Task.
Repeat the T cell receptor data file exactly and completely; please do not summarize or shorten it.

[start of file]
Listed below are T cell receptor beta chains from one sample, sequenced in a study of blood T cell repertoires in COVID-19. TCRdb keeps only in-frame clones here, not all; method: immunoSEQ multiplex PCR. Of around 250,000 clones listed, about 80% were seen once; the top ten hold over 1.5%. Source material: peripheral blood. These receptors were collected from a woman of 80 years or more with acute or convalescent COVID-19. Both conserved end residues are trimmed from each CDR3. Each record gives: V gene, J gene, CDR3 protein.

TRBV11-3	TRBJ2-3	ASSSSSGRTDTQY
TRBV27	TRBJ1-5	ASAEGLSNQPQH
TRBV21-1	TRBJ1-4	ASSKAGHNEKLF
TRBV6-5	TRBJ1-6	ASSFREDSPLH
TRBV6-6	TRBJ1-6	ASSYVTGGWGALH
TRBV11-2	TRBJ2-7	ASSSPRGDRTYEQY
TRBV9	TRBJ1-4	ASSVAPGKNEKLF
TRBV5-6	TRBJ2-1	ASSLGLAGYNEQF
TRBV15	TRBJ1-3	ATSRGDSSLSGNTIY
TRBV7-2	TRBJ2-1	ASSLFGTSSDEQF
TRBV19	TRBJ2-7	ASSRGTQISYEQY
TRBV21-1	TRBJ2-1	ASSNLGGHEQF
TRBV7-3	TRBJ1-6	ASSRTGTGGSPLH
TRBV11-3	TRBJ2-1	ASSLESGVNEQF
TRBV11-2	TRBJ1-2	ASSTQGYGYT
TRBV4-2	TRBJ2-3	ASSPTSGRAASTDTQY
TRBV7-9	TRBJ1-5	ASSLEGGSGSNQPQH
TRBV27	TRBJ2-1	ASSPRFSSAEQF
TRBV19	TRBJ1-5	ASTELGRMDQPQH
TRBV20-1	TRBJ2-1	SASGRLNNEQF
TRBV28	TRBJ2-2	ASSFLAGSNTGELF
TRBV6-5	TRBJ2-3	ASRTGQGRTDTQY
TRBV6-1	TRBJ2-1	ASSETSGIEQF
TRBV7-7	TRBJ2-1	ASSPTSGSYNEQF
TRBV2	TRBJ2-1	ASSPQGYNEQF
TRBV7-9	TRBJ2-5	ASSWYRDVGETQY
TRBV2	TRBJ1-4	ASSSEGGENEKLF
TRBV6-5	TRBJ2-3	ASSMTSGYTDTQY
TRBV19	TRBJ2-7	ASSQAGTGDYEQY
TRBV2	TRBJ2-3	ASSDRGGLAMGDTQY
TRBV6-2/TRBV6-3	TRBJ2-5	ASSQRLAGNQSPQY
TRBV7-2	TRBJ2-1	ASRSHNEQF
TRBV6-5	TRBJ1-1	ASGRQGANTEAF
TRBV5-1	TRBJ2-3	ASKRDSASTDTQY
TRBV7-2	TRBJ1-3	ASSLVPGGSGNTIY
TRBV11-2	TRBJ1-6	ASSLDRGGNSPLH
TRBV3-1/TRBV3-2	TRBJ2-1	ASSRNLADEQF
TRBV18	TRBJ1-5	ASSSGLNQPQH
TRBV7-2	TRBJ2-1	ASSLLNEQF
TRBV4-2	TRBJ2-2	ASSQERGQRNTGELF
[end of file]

Listed below are T cell receptor beta chains from one sample, sequenced in a study of blood T cell repertoires in COVID-19. TCRdb keeps only in-frame clones here, not all; method: immunoSEQ multiplex PCR. Of around 250,000 clones listed, about 80% were seen once; the top ten hold over 1.5%. Source material: peripheral blood. These receptors were collected from a woman of 80 years or more with acute or convalescent COVID-19. Both conserved end residues are trimmed from each CDR3. Each record gives: V gene, J gene, CDR3 protein.

TRBV11-3	TRBJ2-3	ASSSSSGRTDTQY
TRBV27	TRBJ1-5	ASAEGLSNQPQH
TRBV21-1	TRBJ1-4	ASSKAGHNEKLF
TRBV6-5	TRBJ1-6	ASSFREDSPLH
TRBV6-6	TRBJ1-6	ASSYVTGGWGALH
TRBV11-2	TRBJ2-7	ASSSPRGDRTYEQY
TRBV9	TRBJ1-4	ASSVAPGKNEKLF
TRBV5-6	TRBJ2-1	ASSLGLAGYNEQF
TRBV15	TRBJ1-3	ATSRGDSSLSGNTIY
TRBV7-2	TRBJ2-1	ASSLFGTSSDEQF
TRBV19	TRBJ2-7	ASSRGTQISYEQY
TRBV21-1	TRBJ2-1	ASSNLGGHEQF
TRBV7-3	TRBJ1-6	ASSRTGTGGSPLH
TRBV11-3	TRBJ2-1	ASSLESGVNEQF
TRBV11-2	TRBJ1-2	ASSTQGYGYT
TRBV4-2	TRBJ2-3	ASSPTSGRAASTDTQY
TRBV7-9	TRBJ1-5	ASSLEGGSGSNQPQH
TRBV27	TRBJ2-1	ASSPRFSSAEQF
TRBV19	TRBJ1-5	ASTELGRMDQPQH
TRBV20-1	TRBJ2-1	SASGRLNNEQF
TRBV28	TRBJ2-2	ASSFLAGSNTGELF
TRBV6-5	TRBJ2-3	ASRTGQGRTDTQY
TRBV6-1	TRBJ2-1	ASSETSGIEQF
TRBV7-7	TRBJ2-1	ASSPTSGSYNEQF
TRBV2	TRBJ2-1	ASSPQGYNEQF
TRBV7-9	TRBJ2-5	ASSWYRDVGETQY
TRBV2	TRBJ1-4	ASSSEGGENEKLF
TRBV6-5	TRBJ2-3	ASSMTSGYTDTQY
TRBV19	TRBJ2-7	ASSQAGTGDYEQY
TRBV2	TRBJ2-3	ASSDRGGLAMGDTQY
TRBV6-2/TRBV6-3	TRBJ2-5	ASSQRLAGNQSPQY
TRBV7-2	TRBJ2-1	ASRSHNEQF
TRBV6-5	TRBJ1-1	ASGRQGANTEAF
TRBV5-1	TRBJ2-3	ASKRDSASTDTQY
TRBV7-2	TRBJ1-3	ASSLVPGGSGNTIY
TRBV11-2	TRBJ1-6	ASSLDRGGNSPLH
TRBV3-1/TRBV3-2	TRBJ2-1	ASSRNLADEQF
TRBV18	TRBJ1-5	ASSSGLNQPQH
TRBV7-2	TRBJ2-1	ASSLLNEQF
TRBV4-2	TRBJ2-2	ASSQERGQRNTGELF